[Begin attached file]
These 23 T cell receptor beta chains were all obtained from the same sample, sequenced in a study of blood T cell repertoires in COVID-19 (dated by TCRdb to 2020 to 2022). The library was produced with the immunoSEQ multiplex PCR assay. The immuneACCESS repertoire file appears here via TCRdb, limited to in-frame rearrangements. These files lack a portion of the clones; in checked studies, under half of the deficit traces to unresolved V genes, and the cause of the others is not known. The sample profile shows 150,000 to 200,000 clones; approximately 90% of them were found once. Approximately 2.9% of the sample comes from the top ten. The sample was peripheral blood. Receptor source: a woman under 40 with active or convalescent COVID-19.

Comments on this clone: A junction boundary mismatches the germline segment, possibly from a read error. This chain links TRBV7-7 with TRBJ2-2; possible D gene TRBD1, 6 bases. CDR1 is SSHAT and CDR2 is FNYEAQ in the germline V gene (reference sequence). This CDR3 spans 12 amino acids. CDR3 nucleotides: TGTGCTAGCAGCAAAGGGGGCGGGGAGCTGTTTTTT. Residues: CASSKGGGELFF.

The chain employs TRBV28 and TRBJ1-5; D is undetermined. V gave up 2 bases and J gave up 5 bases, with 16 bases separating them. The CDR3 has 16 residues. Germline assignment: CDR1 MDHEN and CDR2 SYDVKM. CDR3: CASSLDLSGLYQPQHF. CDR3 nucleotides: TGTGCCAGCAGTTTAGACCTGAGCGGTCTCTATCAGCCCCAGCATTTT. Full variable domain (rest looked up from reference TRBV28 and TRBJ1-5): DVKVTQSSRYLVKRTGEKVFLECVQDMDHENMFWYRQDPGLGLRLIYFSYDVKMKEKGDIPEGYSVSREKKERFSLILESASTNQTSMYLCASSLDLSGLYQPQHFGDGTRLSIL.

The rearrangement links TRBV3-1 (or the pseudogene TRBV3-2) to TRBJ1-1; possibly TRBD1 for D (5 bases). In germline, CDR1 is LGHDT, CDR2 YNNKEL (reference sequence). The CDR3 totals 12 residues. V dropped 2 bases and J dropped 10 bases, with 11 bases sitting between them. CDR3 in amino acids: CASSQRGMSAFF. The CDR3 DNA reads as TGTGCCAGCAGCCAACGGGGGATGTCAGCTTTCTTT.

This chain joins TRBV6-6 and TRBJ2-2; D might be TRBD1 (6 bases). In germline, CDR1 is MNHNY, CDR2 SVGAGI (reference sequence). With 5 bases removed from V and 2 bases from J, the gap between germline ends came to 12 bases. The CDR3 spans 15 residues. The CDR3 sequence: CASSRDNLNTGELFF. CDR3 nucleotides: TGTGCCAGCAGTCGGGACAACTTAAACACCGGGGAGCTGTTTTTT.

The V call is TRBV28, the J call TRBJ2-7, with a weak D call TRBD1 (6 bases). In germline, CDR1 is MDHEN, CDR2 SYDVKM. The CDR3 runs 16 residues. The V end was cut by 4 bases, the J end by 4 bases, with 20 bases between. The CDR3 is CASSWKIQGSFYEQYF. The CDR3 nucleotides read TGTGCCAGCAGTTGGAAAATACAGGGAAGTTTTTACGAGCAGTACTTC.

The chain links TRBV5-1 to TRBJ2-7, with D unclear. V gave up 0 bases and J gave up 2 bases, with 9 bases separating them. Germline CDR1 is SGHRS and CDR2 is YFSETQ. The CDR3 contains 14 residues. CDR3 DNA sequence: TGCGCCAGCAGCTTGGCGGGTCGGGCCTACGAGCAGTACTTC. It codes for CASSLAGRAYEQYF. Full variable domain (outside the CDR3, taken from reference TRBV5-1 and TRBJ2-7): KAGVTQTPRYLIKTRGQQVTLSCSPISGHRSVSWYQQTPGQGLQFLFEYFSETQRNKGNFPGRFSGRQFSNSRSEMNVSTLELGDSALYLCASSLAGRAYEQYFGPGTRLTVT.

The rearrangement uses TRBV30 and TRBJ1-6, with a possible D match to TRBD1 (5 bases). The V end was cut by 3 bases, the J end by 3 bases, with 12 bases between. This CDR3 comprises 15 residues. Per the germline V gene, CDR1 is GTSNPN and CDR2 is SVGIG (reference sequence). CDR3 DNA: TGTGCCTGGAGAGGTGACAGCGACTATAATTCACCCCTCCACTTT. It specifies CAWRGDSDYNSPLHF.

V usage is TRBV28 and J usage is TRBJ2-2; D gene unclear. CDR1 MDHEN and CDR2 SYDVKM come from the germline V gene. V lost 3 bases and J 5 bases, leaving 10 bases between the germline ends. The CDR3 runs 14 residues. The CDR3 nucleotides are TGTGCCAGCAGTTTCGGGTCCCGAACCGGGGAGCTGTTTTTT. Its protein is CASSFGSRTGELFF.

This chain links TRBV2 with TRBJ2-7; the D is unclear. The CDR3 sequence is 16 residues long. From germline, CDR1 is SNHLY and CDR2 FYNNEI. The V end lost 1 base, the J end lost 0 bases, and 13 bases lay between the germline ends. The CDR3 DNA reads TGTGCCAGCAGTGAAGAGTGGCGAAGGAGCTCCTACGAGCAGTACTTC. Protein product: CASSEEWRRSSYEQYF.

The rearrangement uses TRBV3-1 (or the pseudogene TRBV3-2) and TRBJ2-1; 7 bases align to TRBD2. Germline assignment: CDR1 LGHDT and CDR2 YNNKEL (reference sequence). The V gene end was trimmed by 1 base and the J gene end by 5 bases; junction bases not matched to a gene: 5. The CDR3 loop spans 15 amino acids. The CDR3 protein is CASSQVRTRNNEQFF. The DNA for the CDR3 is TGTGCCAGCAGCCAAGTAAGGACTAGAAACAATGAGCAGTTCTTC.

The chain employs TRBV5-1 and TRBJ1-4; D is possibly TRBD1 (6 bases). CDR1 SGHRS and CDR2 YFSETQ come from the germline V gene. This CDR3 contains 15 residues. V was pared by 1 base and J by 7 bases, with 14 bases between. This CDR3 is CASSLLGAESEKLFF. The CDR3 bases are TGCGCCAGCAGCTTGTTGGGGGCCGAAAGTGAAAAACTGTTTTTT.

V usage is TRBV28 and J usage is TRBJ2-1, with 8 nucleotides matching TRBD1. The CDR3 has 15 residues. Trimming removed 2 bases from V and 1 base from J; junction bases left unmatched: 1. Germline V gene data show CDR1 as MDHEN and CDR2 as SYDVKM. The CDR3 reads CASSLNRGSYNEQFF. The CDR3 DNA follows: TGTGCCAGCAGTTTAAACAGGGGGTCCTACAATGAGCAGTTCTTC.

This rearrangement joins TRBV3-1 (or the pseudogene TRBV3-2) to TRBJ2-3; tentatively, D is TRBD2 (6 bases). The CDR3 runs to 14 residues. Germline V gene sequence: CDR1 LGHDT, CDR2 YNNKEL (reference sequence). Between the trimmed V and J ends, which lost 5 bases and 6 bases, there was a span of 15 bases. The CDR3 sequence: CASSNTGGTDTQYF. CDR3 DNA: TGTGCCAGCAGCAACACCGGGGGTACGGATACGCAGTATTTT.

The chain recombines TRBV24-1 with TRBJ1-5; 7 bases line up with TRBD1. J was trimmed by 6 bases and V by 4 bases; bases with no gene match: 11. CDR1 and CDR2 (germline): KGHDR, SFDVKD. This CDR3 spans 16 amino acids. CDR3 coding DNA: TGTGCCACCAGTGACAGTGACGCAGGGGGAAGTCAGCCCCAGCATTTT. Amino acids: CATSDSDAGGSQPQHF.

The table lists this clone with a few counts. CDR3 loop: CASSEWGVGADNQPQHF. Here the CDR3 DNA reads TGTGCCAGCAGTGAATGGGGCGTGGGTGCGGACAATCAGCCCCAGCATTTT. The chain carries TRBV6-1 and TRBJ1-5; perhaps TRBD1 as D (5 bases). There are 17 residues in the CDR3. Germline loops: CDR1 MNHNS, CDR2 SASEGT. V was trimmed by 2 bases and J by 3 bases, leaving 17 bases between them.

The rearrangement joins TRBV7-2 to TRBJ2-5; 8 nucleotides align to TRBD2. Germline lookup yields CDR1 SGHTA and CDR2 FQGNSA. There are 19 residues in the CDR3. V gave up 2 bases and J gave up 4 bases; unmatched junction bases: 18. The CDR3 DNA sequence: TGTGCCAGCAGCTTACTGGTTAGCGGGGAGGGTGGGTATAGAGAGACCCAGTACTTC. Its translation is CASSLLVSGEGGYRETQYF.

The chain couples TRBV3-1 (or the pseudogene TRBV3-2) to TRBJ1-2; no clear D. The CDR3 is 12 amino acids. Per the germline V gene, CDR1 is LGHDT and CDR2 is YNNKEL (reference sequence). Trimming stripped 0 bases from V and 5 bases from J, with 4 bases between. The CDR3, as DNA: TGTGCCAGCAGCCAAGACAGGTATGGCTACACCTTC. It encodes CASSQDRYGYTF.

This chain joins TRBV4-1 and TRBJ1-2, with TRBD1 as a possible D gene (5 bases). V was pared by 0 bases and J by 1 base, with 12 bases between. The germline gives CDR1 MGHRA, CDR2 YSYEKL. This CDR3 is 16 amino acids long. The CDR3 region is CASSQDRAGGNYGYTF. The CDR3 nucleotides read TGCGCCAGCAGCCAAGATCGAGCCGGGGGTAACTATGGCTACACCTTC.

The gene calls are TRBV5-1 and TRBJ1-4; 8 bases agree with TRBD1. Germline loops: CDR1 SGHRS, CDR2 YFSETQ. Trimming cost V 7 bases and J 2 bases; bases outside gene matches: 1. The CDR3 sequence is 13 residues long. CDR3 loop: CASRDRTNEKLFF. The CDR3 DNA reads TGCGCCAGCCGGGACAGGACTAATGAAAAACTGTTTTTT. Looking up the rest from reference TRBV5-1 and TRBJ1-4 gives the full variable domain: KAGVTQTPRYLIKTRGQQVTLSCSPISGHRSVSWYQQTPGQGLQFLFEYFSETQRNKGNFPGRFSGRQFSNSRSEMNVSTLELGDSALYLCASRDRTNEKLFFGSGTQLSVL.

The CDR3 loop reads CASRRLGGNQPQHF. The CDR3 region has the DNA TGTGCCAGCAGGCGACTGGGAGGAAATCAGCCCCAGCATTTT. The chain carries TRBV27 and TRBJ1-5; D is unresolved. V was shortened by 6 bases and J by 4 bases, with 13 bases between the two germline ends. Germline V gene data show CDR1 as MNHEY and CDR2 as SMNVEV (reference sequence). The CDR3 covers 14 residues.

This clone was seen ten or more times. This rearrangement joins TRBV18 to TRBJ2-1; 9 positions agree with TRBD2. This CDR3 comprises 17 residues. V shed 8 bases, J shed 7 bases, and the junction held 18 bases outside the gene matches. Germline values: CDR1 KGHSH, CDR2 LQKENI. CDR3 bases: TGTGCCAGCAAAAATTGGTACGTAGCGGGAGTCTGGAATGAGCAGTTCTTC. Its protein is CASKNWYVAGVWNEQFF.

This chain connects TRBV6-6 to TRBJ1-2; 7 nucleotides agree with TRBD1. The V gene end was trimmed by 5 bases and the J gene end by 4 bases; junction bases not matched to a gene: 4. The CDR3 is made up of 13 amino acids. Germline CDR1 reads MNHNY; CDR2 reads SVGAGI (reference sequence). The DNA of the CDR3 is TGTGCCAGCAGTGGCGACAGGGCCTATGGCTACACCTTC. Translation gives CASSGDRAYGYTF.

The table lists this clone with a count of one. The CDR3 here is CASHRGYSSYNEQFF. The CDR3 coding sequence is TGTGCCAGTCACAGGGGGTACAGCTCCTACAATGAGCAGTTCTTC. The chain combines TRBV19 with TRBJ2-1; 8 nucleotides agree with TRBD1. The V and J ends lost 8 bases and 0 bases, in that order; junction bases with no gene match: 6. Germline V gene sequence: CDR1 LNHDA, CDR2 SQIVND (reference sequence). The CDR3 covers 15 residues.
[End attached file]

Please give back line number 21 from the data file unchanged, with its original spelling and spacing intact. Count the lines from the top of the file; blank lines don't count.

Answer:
The CDR3 loop reads CASRRLGGNQPQHF. The CDR3 region has the DNA TGTGCCAGCAGGCGACTGGGAGGAAATCAGCCCCAGCATTTT. The chain carries TRBV27 and TRBJ1-5; D is unresolved. V was shortened by 6 bases and J by 4 bases, with 13 bases between the two germline ends. Germline V gene data show CDR1 as MNHEY and CDR2 as SMNVEV (reference sequence). The CDR3 covers 14 residues.